Lewis Fredericks LF01 glasses, from NZ$560 (about £293), in blonde-horn
Lewis Fredericks LF01 glasses, from NZ$560 (about £293), in blonde-horn

An outstanding Tokyo eyewear emporium

In the basement of Tokyo’s iconic Goro’s Building is a subterranean mini-temple of vintage spectacles and sunglasses with an eclectic and ever-changing inventory of classic and cutting-edge styles, launched by brothers Ryo and Tatsuya Okamoto. Solakzade’s customers tend to be vintage lovers “who might fall for rare, perfectly restored frames from the 1820s made of coin silver or solid gold [£400-£2,285] yet still look fresh and cool,” says Tatsuya.

Solakzade offers original 1940s Ray-Ban aviators, from £320
Solakzade offers original 1940s Ray-Ban aviators, from £320 | Image: Jeremie Souteyrat

A journey through the 20th century could uncover original 1940s Ray-Ban aviators (from £320), 1960s Christian Dior sunglasses (from £330) and 1990s Jean-Paul Gaultier designs (about £400). Glass vitrines also showcase punky finds from cult avant-garde Japanese brand Matsuda (from about £300), alongside oversized futuristic styles from the 1960s by Philippe Chevallier (from £800), the under-the-radar designer of Lanvin’s eyewear line. Meanwhile, Solakzade’s own limited edition eyewear offering includes 18ct gold frames (from £5,000) embellished with emeralds, sapphires and diamonds. solakzade.com. CHRISTINA OHLY EVANS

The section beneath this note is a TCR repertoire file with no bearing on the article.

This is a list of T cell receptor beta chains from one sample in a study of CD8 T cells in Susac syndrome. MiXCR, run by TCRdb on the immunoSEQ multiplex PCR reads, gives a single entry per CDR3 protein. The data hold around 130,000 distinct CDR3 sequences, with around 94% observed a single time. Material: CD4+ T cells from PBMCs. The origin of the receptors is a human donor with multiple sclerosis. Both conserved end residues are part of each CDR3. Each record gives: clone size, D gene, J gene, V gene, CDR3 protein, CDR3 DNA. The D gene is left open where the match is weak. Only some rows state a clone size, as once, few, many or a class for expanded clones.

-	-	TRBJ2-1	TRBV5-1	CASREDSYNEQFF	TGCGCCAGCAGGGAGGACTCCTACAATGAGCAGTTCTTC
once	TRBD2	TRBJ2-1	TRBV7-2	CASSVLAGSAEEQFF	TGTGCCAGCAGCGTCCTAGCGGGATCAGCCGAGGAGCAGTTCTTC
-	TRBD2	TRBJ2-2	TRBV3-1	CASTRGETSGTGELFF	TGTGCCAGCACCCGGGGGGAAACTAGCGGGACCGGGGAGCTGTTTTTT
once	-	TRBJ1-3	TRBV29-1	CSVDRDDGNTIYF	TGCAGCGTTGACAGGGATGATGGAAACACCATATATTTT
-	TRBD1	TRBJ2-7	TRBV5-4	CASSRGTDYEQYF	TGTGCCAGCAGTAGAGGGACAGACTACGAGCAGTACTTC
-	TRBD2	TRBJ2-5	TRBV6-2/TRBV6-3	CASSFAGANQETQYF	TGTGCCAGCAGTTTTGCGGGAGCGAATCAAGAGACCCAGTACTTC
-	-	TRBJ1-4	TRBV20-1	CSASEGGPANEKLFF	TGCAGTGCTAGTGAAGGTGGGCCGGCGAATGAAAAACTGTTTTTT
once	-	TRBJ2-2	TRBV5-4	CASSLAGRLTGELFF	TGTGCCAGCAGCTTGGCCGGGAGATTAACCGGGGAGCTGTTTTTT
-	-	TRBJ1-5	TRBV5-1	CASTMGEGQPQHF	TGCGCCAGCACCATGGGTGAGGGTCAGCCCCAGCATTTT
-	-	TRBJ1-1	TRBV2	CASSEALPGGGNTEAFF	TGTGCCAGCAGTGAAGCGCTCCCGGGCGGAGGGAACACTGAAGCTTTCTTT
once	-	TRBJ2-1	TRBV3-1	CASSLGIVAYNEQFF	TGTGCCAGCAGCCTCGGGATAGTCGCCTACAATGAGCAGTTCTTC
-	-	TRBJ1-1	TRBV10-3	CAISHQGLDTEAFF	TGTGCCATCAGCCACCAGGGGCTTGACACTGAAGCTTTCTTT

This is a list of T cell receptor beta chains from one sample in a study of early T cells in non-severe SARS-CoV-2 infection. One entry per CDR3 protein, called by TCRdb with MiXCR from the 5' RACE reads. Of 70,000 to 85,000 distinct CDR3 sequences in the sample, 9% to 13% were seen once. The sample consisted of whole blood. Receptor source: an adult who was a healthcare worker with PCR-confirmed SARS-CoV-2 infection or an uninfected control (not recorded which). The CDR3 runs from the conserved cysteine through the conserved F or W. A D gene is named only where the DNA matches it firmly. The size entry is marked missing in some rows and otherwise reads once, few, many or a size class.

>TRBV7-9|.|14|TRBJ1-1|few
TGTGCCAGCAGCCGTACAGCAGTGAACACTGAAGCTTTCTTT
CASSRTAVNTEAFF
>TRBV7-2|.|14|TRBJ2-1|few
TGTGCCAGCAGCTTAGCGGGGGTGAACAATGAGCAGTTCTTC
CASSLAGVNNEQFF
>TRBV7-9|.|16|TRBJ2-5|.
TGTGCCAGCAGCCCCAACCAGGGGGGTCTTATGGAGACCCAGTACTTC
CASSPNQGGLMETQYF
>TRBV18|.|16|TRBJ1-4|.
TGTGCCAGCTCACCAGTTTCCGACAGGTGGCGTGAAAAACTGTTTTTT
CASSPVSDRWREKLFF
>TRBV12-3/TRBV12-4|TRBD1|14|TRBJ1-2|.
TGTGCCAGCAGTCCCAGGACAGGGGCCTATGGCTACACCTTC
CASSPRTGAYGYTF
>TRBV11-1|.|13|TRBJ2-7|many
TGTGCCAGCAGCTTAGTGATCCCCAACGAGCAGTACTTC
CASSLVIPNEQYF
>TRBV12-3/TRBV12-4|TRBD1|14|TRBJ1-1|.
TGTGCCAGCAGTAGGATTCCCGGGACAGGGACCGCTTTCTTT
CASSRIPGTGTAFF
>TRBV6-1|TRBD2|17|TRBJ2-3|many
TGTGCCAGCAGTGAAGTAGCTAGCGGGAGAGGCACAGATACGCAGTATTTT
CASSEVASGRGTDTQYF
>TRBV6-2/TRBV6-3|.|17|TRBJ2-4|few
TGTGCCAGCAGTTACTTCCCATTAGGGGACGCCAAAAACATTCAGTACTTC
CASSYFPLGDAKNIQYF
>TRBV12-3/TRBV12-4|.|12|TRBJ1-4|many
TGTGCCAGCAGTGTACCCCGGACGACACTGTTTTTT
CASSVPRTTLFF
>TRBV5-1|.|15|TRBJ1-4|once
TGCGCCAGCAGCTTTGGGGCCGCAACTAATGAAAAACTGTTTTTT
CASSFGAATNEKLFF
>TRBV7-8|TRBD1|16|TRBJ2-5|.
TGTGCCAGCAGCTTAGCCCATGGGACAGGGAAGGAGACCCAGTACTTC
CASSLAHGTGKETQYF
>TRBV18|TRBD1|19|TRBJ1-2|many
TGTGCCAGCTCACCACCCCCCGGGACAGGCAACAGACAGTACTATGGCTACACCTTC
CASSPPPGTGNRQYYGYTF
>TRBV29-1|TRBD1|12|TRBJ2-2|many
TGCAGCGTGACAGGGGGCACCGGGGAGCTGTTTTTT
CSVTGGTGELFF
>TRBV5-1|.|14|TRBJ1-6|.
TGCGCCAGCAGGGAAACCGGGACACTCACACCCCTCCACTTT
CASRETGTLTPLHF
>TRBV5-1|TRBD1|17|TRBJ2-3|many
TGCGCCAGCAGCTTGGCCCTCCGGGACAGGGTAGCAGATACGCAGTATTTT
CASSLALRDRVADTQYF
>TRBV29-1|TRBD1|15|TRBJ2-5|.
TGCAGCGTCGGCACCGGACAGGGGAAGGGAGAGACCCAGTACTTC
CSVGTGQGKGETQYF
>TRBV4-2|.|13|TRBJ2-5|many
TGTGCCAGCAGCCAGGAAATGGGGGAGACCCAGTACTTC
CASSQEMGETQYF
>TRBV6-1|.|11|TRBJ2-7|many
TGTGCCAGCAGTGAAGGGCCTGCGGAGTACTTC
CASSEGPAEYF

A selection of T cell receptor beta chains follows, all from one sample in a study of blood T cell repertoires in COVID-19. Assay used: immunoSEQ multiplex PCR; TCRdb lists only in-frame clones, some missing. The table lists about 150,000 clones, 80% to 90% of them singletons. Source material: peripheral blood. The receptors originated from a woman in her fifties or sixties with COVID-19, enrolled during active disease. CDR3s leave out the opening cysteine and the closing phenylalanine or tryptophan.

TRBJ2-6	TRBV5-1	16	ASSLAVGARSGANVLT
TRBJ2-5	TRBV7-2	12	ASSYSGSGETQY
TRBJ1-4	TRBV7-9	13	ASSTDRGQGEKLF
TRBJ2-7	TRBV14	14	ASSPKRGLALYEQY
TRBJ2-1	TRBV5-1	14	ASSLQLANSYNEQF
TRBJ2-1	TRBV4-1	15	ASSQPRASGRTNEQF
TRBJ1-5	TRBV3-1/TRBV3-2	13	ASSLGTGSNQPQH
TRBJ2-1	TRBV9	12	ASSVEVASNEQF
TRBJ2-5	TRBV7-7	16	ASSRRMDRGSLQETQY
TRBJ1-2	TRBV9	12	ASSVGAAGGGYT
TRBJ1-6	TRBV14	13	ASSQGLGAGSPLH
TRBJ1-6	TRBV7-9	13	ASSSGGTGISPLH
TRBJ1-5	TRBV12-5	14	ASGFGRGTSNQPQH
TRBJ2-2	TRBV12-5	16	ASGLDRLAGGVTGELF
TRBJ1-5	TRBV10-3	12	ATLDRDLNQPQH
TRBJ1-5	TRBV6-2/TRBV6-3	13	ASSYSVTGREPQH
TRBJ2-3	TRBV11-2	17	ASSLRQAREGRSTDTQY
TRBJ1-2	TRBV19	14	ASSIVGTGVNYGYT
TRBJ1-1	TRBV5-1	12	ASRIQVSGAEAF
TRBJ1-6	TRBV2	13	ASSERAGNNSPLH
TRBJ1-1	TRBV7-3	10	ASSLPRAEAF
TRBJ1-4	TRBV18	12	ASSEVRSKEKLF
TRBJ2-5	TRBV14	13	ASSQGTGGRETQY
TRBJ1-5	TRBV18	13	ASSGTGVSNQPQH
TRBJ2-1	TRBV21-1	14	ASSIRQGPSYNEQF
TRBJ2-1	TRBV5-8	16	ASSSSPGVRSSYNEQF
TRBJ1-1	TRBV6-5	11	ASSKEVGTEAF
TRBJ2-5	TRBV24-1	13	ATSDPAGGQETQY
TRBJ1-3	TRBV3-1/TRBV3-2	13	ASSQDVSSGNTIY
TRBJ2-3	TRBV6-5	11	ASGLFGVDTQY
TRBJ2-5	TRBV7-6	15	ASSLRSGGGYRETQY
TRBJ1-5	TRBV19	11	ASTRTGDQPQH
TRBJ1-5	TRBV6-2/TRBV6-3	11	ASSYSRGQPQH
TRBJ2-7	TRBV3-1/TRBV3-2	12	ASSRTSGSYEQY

Bold London bespoke frames, from £3,880 for one pair, or £4,880 for two
Bold London bespoke frames, from £3,880 for one pair, or £4,880 for two

Bold and individual bespoke eyewear in London

Bold London is an online operation, but with face-to-face consultations and fittings – in London, they usually take place at Soho House. Founder Guy Buchan’s team also travels to meet international clients at their home or office. He offers made-to-order frames in six styles (from £660); made-to-measure frames (from £1,880), which incorporate measurements of facial features, such as temple and pupil distance; and bespoke frames (from £3,880).

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“When we work on bespoke pieces, we create a master pattern for the client, which we keep for their lifetime,” says Buchan. “We use buffalo horn as well as acetate and a range of precious-metal finishes. Precious and semiprecious stones can be set by our master craftsmen in Hatton Garden, while hand-engraving is by the London craftsman who engraves Purdey rifles. There is also the option of handpainted, translucent glass enamel on metal with the same finish achieved by Fabergé.” Once a client has made their personal selections, they’ll never bump into anyone else wearing the same frames – anywhere. bold.london. MARK C O’FLAHERTY